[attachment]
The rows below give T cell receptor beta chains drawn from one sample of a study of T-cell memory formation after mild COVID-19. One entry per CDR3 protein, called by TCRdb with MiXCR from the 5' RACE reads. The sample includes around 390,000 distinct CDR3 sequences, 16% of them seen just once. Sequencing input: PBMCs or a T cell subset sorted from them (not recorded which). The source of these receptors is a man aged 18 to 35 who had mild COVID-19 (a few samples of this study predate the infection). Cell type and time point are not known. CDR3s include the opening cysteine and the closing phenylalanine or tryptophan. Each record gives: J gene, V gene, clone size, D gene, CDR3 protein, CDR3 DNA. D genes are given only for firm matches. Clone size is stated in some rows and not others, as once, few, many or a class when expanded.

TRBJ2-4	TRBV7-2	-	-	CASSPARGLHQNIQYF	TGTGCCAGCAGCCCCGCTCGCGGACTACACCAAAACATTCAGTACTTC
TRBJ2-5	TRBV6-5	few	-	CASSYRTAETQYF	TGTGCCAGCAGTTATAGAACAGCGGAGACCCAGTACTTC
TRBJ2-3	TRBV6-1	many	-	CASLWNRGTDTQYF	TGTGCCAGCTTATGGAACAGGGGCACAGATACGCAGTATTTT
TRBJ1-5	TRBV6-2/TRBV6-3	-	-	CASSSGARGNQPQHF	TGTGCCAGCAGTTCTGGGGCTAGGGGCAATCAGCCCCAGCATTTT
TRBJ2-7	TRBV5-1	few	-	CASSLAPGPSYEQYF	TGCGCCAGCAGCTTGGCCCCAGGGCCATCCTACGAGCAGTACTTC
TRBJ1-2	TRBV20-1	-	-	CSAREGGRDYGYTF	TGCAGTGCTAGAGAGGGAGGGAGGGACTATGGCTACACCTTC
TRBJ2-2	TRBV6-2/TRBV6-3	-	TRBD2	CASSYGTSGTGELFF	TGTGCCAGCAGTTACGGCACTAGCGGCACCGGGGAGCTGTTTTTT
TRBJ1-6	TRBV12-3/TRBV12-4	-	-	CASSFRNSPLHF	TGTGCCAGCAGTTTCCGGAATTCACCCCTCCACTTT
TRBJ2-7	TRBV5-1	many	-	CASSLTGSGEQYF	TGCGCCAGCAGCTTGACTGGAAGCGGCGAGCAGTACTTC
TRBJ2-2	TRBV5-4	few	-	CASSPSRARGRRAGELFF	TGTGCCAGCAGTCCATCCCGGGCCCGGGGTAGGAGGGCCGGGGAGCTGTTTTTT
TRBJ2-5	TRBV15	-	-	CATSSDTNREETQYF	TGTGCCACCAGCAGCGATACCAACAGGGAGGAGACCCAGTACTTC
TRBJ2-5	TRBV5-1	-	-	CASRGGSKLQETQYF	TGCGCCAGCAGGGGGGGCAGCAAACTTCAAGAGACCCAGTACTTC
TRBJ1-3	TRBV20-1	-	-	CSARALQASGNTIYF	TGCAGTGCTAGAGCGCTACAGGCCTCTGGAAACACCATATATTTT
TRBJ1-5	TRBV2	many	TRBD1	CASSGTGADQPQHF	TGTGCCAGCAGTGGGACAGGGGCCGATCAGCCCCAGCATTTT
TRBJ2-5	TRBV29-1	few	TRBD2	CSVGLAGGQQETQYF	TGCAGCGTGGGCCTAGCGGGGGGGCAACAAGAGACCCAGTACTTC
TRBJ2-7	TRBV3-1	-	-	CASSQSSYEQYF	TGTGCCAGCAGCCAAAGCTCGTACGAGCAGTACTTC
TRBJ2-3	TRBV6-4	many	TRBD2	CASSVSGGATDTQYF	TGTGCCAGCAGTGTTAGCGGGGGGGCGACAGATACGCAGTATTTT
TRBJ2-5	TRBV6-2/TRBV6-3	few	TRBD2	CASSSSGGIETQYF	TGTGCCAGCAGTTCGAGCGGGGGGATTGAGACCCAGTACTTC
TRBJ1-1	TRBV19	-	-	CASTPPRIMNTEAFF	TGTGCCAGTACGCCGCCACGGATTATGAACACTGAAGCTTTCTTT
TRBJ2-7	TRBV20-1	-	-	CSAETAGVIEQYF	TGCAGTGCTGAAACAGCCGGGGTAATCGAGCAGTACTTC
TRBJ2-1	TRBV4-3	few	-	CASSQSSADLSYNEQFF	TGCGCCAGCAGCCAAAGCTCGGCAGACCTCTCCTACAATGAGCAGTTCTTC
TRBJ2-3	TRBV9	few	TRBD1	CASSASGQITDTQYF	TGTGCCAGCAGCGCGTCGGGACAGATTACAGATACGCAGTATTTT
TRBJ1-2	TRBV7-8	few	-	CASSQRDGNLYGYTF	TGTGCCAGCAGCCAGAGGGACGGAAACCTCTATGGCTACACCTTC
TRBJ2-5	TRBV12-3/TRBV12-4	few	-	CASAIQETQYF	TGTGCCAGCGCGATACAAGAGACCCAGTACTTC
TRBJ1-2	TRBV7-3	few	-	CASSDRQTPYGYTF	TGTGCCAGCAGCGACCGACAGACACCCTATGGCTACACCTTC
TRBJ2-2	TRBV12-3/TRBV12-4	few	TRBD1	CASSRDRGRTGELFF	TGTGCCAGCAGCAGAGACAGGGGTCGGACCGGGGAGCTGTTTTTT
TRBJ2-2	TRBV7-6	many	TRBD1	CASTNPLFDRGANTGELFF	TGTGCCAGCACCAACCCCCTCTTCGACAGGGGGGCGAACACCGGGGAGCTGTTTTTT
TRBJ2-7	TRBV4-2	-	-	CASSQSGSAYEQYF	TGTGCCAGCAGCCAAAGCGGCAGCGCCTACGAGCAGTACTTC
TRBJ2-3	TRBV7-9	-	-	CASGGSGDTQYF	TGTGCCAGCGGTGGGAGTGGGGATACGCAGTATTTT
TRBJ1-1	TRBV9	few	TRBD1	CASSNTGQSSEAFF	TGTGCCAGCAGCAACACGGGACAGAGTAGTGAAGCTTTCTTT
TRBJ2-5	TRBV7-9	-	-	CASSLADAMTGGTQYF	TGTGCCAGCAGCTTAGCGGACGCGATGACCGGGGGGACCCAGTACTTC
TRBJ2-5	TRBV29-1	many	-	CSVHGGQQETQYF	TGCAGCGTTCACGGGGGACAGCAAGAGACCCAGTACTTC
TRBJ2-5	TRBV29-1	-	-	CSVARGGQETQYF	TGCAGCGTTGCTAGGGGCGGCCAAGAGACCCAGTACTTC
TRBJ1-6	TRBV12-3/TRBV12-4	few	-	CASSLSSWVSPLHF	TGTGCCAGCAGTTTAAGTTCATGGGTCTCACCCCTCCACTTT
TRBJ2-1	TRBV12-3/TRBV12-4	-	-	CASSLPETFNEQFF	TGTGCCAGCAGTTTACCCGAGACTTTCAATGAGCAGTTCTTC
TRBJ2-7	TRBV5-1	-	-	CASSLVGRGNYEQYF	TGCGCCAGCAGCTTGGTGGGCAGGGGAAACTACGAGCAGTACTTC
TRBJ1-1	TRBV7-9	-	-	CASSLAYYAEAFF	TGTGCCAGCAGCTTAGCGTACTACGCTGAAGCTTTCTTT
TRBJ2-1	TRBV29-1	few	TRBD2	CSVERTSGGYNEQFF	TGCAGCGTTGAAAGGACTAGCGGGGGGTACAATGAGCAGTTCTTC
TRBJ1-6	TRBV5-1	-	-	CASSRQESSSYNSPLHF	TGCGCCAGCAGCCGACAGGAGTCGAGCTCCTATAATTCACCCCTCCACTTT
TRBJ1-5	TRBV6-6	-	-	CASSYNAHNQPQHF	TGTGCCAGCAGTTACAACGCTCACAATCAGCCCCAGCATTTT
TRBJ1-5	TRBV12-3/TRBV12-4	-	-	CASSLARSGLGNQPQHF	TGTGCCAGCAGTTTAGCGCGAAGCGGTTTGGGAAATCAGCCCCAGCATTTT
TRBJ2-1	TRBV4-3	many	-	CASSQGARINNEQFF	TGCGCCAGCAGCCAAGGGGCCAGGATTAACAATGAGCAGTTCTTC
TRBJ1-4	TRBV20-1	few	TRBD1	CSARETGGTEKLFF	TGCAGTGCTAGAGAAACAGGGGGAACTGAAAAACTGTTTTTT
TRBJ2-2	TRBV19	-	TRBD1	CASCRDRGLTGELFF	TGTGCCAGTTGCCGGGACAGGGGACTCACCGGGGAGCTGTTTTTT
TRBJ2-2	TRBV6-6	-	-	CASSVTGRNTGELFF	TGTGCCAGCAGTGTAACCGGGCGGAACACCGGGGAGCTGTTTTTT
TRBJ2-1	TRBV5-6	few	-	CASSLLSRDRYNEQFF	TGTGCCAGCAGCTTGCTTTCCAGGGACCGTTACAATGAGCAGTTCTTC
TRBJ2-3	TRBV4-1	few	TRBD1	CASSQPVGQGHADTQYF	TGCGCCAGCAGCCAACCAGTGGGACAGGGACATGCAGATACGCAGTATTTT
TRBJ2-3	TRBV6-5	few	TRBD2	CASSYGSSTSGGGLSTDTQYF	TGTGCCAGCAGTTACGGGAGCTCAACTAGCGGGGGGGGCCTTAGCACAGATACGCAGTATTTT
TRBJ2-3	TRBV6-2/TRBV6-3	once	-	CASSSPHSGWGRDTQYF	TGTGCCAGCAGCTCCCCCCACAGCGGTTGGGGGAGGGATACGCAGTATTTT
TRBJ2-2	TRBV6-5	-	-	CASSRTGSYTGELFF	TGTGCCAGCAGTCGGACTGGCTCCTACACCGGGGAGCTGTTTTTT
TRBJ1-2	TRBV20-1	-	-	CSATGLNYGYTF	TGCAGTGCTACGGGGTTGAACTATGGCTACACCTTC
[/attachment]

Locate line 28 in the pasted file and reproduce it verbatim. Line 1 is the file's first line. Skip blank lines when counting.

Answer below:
TRBJ2-2	TRBV7-6	many	TRBD1	CASTNPLFDRGANTGELFF	TGTGCCAGCACCAACCCCCTCTTCGACAGGGGGGCGAACACCGGGGAGCTGTTTTTT